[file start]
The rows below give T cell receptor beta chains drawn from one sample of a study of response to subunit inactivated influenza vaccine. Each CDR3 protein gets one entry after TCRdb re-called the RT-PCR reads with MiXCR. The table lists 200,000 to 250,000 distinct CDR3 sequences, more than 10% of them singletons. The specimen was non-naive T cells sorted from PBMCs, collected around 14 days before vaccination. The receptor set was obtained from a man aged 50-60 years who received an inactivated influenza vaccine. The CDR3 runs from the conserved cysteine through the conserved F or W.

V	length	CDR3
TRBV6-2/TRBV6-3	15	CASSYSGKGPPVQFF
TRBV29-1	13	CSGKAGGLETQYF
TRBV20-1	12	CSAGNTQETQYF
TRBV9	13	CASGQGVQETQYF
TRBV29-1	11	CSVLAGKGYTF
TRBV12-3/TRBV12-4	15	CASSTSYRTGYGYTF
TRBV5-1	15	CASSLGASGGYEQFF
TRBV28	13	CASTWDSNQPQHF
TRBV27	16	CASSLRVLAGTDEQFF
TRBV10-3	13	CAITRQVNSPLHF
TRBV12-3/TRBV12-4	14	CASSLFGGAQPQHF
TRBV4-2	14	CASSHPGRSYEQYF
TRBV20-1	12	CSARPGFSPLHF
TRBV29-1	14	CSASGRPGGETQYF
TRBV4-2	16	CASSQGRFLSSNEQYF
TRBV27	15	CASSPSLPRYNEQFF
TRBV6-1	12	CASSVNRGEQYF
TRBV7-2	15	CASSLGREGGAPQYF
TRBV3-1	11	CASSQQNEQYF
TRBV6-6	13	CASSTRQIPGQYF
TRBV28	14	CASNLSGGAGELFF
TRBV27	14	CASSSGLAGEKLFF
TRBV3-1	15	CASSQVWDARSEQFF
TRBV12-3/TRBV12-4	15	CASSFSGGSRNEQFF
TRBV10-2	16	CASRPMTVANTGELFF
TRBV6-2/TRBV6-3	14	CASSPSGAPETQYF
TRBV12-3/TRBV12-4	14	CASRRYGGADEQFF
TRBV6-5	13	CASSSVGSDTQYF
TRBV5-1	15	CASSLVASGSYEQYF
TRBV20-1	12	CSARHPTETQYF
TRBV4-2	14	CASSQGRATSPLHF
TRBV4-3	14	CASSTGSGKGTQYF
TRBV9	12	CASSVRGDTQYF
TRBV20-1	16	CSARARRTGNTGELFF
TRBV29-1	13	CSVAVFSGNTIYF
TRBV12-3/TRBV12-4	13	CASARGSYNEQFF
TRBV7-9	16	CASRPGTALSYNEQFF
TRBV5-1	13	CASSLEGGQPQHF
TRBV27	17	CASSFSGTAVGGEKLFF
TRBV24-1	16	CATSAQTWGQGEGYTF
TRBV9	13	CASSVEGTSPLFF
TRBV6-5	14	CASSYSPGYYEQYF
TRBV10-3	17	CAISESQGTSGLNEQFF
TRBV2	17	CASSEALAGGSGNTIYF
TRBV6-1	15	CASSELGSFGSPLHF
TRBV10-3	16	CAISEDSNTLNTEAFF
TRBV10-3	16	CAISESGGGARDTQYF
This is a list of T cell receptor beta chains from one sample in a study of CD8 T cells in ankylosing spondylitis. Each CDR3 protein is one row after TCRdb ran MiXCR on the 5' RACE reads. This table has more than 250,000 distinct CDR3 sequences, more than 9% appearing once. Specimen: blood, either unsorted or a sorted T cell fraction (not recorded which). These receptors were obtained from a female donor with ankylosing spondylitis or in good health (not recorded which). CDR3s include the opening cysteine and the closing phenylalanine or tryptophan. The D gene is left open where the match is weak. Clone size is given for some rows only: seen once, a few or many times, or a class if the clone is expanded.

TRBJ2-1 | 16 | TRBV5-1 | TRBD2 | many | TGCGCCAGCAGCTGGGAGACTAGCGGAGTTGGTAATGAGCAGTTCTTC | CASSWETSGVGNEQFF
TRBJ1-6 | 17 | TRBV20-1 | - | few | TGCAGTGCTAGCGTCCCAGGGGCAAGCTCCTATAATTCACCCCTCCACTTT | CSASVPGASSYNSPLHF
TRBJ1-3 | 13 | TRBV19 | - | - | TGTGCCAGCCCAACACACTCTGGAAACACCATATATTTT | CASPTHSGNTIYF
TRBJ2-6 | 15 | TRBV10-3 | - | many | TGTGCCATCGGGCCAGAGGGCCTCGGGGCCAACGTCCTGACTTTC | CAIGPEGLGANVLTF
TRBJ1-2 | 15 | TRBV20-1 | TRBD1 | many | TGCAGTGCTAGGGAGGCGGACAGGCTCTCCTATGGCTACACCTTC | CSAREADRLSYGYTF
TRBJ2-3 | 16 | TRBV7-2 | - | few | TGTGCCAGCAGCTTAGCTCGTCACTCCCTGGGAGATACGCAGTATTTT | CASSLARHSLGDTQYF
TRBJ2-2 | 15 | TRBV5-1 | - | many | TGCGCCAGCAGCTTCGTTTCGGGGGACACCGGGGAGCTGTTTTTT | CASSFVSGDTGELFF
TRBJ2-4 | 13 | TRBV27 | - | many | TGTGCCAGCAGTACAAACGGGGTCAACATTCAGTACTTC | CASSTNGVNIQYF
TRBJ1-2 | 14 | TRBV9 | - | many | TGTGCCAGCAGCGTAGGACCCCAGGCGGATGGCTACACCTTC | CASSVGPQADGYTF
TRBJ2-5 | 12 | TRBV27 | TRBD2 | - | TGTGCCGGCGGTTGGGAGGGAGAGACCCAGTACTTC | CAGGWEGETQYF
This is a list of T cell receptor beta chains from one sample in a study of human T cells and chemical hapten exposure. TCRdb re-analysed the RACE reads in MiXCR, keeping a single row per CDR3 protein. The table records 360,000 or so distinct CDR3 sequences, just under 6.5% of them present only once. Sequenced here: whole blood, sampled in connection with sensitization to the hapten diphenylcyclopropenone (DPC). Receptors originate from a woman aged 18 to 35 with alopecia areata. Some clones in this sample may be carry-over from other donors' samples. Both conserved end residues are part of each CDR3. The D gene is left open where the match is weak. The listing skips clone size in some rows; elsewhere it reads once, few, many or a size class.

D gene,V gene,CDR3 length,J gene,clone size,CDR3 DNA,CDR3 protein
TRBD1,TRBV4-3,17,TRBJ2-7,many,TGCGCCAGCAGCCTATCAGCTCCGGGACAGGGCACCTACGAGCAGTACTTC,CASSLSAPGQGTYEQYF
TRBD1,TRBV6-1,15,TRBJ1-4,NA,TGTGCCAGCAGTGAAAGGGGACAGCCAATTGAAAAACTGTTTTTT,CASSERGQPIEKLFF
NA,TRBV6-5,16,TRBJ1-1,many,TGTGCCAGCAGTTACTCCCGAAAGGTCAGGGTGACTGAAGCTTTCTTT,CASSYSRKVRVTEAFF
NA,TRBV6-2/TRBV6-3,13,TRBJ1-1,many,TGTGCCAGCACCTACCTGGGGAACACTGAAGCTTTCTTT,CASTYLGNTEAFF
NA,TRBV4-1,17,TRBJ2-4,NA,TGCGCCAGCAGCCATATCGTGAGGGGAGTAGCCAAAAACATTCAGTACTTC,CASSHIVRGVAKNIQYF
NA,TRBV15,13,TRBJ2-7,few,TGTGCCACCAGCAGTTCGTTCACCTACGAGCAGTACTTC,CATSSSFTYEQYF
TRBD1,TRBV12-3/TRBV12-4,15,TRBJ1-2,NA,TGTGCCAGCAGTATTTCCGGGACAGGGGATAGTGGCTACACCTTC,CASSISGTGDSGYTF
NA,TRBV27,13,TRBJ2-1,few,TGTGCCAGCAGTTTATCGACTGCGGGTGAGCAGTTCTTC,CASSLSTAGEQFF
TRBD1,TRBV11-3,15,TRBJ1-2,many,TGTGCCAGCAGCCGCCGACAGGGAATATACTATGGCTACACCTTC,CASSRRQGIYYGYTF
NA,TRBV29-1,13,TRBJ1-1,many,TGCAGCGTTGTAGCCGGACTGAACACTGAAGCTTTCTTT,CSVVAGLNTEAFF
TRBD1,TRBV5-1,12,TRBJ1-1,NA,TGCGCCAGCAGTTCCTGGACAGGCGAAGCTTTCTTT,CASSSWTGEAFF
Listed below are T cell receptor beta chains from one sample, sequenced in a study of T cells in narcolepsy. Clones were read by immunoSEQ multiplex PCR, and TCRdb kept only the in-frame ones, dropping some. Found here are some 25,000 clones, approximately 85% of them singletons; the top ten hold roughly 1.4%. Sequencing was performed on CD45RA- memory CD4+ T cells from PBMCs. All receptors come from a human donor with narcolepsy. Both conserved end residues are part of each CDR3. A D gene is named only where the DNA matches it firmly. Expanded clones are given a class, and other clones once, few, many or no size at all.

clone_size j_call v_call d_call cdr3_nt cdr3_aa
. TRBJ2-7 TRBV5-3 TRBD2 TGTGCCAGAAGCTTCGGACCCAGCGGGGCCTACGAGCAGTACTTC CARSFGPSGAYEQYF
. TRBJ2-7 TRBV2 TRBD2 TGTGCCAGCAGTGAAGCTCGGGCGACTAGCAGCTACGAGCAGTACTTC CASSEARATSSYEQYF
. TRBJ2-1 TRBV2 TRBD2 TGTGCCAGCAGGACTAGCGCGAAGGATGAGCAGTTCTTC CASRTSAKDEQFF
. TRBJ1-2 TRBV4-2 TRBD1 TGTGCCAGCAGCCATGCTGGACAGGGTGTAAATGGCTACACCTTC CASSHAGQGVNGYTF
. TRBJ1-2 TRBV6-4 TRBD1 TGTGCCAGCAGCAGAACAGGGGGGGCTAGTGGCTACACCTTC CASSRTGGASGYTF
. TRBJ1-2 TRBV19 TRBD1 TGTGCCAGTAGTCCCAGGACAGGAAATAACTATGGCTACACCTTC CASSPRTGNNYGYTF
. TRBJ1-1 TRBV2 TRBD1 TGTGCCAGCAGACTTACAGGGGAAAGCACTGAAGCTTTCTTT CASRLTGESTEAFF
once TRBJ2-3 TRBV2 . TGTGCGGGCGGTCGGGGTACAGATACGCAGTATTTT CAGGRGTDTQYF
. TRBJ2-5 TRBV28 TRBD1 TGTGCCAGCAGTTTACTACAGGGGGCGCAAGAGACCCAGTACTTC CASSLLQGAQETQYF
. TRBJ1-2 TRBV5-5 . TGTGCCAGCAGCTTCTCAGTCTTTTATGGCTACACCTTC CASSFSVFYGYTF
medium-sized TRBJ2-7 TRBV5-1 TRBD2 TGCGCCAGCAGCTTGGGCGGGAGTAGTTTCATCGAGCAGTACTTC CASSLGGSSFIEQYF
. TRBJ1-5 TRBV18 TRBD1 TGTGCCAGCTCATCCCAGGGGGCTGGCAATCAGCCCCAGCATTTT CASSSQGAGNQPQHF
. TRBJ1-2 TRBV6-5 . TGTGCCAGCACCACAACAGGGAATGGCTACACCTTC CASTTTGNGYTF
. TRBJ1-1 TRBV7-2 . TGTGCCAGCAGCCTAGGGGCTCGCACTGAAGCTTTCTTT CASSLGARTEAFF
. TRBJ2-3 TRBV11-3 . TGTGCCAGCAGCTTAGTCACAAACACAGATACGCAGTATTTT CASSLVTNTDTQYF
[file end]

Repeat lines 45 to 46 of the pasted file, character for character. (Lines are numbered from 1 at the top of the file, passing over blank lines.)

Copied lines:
TRBV10-3	17	CAISESQGTSGLNEQFF
TRBV2	17	CASSEALAGGSGNTIYF